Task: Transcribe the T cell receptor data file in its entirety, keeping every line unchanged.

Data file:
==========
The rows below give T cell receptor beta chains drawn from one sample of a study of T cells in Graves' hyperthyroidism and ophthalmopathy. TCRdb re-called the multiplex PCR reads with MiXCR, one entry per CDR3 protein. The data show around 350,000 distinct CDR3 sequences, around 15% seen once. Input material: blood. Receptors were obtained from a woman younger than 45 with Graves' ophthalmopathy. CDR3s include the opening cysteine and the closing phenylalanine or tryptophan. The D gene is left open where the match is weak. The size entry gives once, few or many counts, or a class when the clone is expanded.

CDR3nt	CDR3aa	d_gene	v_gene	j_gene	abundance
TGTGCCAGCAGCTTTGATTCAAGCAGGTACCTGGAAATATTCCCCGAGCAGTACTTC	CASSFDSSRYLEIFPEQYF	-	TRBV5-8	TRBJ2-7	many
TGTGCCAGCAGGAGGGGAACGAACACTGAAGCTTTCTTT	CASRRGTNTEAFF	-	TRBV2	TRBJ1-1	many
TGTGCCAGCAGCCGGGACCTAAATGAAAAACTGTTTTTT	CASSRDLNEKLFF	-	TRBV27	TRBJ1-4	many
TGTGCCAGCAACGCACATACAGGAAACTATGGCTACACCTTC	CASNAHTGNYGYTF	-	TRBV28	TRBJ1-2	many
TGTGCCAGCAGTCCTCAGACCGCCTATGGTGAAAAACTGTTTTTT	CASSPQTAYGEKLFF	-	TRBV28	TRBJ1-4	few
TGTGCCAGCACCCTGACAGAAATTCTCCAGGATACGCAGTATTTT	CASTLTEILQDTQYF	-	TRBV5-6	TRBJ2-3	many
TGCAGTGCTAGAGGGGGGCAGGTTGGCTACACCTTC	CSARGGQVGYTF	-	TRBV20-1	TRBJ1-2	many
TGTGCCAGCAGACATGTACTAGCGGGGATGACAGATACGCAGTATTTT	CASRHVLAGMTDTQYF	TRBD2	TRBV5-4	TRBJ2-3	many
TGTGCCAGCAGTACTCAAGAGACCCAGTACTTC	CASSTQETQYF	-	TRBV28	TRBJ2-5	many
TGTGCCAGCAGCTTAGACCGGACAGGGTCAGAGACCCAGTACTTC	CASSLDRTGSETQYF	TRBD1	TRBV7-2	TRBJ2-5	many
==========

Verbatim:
The rows below give T cell receptor beta chains drawn from one sample of a study of T cells in Graves' hyperthyroidism and ophthalmopathy. TCRdb re-called the multiplex PCR reads with MiXCR, one entry per CDR3 protein. The data show around 350,000 distinct CDR3 sequences, around 15% seen once. Input material: blood. Receptors were obtained from a woman younger than 45 with Graves' ophthalmopathy. CDR3s include the opening cysteine and the closing phenylalanine or tryptophan. The D gene is left open where the match is weak. The size entry gives once, few or many counts, or a class when the clone is expanded.

CDR3nt	CDR3aa	d_gene	v_gene	j_gene	abundance
TGTGCCAGCAGCTTTGATTCAAGCAGGTACCTGGAAATATTCCCCGAGCAGTACTTC	CASSFDSSRYLEIFPEQYF	-	TRBV5-8	TRBJ2-7	many
TGTGCCAGCAGGAGGGGAACGAACACTGAAGCTTTCTTT	CASRRGTNTEAFF	-	TRBV2	TRBJ1-1	many
TGTGCCAGCAGCCGGGACCTAAATGAAAAACTGTTTTTT	CASSRDLNEKLFF	-	TRBV27	TRBJ1-4	many
TGTGCCAGCAACGCACATACAGGAAACTATGGCTACACCTTC	CASNAHTGNYGYTF	-	TRBV28	TRBJ1-2	many
TGTGCCAGCAGTCCTCAGACCGCCTATGGTGAAAAACTGTTTTTT	CASSPQTAYGEKLFF	-	TRBV28	TRBJ1-4	few
TGTGCCAGCACCCTGACAGAAATTCTCCAGGATACGCAGTATTTT	CASTLTEILQDTQYF	-	TRBV5-6	TRBJ2-3	many
TGCAGTGCTAGAGGGGGGCAGGTTGGCTACACCTTC	CSARGGQVGYTF	-	TRBV20-1	TRBJ1-2	many
TGTGCCAGCAGACATGTACTAGCGGGGATGACAGATACGCAGTATTTT	CASRHVLAGMTDTQYF	TRBD2	TRBV5-4	TRBJ2-3	many
TGTGCCAGCAGTACTCAAGAGACCCAGTACTTC	CASSTQETQYF	-	TRBV28	TRBJ2-5	many
TGTGCCAGCAGCTTAGACCGGACAGGGTCAGAGACCCAGTACTTC	CASSLDRTGSETQYF	TRBD1	TRBV7-2	TRBJ2-5	many